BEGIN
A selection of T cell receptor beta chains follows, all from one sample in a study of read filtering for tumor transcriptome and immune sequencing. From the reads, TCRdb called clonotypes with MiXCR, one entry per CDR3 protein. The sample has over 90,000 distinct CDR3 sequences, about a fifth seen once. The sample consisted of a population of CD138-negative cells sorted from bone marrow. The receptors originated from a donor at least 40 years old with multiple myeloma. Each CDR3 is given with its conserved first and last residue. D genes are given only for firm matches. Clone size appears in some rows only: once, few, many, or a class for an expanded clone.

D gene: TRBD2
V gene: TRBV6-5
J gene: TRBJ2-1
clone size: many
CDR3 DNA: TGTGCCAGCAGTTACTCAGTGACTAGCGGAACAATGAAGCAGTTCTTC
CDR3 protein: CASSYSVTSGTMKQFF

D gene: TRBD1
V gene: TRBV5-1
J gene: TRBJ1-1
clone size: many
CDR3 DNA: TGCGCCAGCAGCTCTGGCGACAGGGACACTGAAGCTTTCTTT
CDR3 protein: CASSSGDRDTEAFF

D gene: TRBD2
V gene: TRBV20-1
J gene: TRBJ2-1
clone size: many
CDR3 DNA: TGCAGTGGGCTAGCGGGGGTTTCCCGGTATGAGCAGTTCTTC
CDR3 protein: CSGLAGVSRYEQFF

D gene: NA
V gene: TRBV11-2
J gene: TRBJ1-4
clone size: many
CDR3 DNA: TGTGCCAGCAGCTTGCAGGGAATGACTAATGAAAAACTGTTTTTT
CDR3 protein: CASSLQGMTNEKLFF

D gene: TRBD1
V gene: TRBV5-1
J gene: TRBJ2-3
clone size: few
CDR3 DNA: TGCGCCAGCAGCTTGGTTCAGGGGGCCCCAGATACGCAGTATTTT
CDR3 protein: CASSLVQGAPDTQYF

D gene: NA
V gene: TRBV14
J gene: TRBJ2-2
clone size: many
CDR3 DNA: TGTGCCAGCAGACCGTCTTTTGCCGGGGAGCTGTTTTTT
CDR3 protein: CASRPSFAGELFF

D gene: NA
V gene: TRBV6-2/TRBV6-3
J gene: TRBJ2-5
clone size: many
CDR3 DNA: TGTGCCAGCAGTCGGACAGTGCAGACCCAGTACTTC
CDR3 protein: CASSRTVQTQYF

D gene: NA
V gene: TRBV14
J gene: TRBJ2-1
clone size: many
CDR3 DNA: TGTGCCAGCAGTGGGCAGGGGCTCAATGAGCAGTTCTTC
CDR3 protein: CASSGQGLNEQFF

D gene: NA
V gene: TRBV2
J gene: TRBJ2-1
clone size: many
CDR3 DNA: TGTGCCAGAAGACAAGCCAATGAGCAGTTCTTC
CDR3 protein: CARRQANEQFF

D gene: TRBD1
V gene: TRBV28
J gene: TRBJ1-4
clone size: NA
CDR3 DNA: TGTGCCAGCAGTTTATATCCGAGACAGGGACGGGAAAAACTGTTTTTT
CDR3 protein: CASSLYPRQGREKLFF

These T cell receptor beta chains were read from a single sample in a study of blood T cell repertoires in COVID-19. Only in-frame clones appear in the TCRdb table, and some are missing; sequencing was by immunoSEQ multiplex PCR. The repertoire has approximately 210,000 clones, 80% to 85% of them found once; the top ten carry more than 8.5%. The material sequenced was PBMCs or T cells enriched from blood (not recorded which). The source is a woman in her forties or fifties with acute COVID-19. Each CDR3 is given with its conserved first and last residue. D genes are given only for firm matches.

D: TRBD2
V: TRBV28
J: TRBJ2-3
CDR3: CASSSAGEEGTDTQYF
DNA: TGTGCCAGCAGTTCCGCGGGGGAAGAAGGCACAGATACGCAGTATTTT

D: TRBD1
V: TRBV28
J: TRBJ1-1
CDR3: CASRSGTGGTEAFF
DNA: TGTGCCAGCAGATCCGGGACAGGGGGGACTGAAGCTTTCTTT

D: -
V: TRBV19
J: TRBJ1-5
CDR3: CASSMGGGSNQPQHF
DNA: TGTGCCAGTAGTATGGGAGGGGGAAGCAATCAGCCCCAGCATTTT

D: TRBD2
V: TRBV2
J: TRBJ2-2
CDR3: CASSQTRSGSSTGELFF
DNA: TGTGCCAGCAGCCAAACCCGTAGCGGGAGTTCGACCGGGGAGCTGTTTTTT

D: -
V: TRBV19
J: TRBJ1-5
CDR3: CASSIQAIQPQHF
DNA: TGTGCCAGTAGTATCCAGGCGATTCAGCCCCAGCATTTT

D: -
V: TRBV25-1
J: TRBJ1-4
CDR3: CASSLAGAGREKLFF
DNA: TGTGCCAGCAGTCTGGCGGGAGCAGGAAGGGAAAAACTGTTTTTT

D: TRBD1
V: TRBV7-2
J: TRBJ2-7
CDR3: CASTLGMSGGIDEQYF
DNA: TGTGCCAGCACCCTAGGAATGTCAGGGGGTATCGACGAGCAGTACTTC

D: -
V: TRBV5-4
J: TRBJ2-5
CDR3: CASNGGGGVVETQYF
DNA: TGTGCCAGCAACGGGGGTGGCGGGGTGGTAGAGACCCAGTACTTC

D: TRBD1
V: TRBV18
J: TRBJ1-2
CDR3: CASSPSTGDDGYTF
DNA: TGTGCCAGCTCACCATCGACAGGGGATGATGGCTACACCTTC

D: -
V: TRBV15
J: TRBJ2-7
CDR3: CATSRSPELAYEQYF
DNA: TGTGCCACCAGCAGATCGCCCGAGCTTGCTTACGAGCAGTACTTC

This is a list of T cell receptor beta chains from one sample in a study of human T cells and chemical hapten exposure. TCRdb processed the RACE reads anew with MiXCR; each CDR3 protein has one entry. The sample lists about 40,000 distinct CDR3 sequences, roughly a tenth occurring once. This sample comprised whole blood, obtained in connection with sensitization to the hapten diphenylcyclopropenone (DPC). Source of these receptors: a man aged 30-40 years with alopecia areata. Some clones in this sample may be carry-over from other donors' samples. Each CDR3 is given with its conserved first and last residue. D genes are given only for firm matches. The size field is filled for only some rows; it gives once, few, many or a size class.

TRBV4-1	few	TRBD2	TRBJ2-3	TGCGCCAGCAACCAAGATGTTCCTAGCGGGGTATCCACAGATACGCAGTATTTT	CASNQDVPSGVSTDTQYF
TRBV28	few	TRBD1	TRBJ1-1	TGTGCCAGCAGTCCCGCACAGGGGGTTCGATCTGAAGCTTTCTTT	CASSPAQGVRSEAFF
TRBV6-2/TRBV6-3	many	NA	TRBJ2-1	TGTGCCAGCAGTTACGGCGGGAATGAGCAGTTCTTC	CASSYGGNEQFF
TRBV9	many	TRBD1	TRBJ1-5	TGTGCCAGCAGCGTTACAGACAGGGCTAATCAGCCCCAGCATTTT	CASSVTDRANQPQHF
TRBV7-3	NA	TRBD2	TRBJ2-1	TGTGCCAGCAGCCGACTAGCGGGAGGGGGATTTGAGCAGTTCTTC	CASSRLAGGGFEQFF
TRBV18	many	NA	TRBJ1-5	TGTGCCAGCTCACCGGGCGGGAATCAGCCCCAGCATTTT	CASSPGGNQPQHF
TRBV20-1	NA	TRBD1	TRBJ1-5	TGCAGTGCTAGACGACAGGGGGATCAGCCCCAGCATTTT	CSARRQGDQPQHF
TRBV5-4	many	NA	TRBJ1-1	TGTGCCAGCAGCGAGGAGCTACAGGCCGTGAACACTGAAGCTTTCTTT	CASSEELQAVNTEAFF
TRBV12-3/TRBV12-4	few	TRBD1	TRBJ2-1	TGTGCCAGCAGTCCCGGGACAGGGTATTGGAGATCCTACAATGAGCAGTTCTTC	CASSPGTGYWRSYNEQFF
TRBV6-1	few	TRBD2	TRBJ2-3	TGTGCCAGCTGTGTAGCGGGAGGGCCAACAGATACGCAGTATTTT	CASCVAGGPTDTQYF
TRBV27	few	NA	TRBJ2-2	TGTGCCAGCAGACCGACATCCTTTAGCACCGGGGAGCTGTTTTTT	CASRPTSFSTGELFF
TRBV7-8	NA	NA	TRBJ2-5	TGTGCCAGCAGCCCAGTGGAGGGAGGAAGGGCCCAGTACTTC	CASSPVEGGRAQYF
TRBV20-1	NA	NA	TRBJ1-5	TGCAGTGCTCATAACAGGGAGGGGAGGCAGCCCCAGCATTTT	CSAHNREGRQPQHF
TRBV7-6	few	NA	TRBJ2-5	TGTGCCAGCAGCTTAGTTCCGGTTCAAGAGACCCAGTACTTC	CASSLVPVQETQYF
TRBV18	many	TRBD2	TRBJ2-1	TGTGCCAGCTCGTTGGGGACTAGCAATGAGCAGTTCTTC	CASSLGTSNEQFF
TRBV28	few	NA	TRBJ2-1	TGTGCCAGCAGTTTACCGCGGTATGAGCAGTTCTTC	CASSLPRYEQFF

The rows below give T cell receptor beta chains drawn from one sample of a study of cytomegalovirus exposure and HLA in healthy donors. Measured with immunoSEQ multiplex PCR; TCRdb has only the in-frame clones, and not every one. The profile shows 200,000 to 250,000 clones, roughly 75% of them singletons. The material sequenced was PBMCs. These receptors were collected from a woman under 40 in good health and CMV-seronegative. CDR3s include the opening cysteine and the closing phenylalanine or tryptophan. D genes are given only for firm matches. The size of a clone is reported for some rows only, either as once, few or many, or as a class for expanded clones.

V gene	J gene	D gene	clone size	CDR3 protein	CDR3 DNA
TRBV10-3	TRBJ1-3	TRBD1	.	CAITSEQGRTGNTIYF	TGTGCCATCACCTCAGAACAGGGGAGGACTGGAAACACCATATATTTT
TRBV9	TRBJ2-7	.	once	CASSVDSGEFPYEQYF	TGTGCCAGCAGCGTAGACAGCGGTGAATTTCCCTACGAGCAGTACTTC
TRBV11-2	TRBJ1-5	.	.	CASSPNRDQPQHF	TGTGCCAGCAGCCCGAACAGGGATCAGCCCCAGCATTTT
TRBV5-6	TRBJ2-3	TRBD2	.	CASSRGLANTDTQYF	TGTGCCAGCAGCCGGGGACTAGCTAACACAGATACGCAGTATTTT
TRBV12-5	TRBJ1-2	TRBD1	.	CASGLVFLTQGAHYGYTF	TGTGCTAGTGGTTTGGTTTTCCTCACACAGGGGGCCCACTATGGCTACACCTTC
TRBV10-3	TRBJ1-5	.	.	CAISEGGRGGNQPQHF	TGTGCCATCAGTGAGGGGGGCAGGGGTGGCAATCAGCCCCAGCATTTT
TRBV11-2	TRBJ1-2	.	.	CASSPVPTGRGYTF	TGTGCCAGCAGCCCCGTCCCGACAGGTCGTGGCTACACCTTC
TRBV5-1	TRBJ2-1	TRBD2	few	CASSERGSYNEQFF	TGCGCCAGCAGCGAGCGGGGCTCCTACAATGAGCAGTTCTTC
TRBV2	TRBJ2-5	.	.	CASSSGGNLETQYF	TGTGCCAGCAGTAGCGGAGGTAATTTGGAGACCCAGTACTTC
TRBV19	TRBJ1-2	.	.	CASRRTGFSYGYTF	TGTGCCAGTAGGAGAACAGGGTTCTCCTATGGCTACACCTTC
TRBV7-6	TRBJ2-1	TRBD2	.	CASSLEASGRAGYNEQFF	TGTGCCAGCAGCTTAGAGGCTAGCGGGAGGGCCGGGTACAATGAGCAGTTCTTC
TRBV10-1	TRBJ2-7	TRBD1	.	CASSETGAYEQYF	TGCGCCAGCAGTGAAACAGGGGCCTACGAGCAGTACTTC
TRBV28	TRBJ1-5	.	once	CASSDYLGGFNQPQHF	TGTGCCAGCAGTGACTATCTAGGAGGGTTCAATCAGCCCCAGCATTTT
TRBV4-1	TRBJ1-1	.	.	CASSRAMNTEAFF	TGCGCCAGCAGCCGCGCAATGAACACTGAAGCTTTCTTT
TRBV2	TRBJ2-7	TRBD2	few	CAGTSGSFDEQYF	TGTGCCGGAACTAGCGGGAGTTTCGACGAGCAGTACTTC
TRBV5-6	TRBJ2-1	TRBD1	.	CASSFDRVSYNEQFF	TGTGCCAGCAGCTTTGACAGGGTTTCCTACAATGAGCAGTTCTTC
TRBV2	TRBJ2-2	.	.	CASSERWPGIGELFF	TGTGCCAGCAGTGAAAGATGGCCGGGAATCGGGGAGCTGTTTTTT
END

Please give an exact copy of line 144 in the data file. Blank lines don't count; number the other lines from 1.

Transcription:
TRBV28	TRBJ1-5	.	once	CASSDYLGGFNQPQHF	TGTGCCAGCAGTGACTATCTAGGAGGGTTCAATCAGCCCCAGCATTTT